Ten young people succesfully follow vocational training

This year Eva Demaya Centre offered vocational training to 10 young (19-25 years old) women and men. The trainees are chosen from the surrounding villages through their community structures such as community-based organization and village development committees with confirmation of the local chiefs. The selected youngsters all had neither formal skills nor tertiary education qualifications and had no means of sustaining their livelihoods, which gives them a prospect of being trapped in poverty with all its related problems.
The vocational training offered by the Centre is an exceptional opportunity for the chosen trainees to learn a profession which gives them the possibility to set up their own businesses. The training equips the students with skills and knowledge in order for them to be self-reliant with the skills gained.
Once the training is completed, the professional young men and women offer their vocational services to the community who in their turn benefit from it as clients having access to their business services.

This year Eva Demaya Centre provided vocational training in tailoring (to 4 women) and bicycle maintenance (6 men). The training includes an extensive practical part and a week-long course in business management, to enable them to set up and manage their own business. At the end of the full training every trainee receives a starter pack with all necessary tools and materials for them to set up their own business.
The tailoring courses lasted from April to end October 2022, and for bicycle mechanics there were two 3 month’s courses for 3 men each. After all the groups had finished the practical training, they attended together a one-week course in business management, which was facilitated by Mr Simbeye from Rumphi District, who works as a Community Development Assistant under the Ministry of Gender, Children and Disability and Social Welfare. The business training included topics such as general understanding and increasing knowledge in running a business, using production and quality management measures, product costing and defining selling prices, calculating profit and loss in business, importance of record-keeping and what marketing strategies can be followed.

This year’s programme did face some economical challenges, because of a cost-of-living crisis in Malawi all training materials and food items were suddenly very expensive. However the Centres employees managed to finish all the training programmes, without delay and without anyone dropping out, which is a great achievement.
Festivities for the certificate ceremony were sober this year, due to the financial problems. But in a formal gathering the tailoring students showed their own-made beautiful dresses while all students received their certificate and working package. And of course the group-2022 is immortalized on a picture…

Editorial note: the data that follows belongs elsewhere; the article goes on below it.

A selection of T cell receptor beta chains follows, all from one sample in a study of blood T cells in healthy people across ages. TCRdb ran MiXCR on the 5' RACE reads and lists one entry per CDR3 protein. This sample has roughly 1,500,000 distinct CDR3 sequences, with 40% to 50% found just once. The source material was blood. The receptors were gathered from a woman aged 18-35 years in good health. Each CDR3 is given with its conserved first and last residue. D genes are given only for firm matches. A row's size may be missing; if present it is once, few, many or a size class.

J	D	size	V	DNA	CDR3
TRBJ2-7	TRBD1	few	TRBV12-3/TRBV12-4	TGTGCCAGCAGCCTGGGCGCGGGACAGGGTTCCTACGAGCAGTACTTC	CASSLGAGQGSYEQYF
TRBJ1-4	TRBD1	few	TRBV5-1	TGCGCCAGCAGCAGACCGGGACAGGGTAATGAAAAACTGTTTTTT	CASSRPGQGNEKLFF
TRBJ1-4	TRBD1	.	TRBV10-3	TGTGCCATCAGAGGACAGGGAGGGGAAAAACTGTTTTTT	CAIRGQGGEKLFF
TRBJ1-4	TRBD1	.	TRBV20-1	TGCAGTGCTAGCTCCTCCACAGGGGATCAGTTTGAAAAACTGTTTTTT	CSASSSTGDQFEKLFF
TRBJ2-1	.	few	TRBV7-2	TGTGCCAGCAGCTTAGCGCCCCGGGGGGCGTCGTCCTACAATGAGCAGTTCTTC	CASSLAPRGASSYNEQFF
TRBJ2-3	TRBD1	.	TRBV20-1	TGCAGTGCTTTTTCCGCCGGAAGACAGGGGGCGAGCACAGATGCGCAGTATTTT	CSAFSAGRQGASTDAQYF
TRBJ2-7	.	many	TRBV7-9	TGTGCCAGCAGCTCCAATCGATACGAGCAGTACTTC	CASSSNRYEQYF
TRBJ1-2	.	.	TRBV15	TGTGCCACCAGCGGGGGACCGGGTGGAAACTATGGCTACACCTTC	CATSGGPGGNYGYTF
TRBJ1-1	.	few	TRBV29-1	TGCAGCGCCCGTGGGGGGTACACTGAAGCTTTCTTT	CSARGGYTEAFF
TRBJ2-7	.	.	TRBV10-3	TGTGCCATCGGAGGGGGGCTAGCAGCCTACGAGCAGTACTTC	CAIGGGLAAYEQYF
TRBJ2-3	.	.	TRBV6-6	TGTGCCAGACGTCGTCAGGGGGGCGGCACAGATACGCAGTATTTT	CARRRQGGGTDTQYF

Eva Demaya celebrates 20 years

On Saturday 6 November, the Eva Demaya Centre marked the 20 years of its existence in Malawi with a day of celebration at Luviri. The festivities included speeches, dances, songs and drama in front of invited guests, stakeholders and the people of Luviri.

The Covid pandemic meant that the festivities were more modest in scope than for the 10th and 15th anniversaries; it also meant that foundation members from the Netherlands could, alas, not be present.

But those who were present were able to enjoy this special landmark and appreciate the richness and variety of Tumbuka culture in its various forms. The speeches, from chiefs, health, education and social services officials who work closely with the Centre, highlighted both the challenges which the people face and the many successes which the Centre has achieved over the past 20 years, making the name Eva Demaya respected throughout Malawi.

It was pointed out that none of these achievements would have been possible without the talents, diligence and hard work of Jacqueline, her management team, the Board of Trustees, the Mzuzu staff and especially donors and volunteers in the Netherlands and their tremendous fund-raising activities during these past 20 years.

Update on Covid-19

Also in Malawi Covid-19 is coming up again. Starting in December there is a high increase in the number of infections and also of the number of deceased. There have been reported outbreaks of the virus at some schools, with nationwide school closure as a consequence.

Malawi faces new measures against Covid-19 from January 20, but there is no complete lockdown.
The government is balancing between dangers of the quick spread of the virus and its new variants (f.e. the south African mutant) and the disastrous consequences from a weakening economy for the whole population.

On the other hand Malawi faces serious problems in getting enough resources to procure and distribute the necessary vaccines for her population. One mayor issue is the fact that facilities to store vaccines at very low temperatures are very limited.

At the Eva Demaya Centre as well as at the office in Mzuzu measures are implemented to protect patients and employees as well as possible.
The work at the Centre can continue as usual.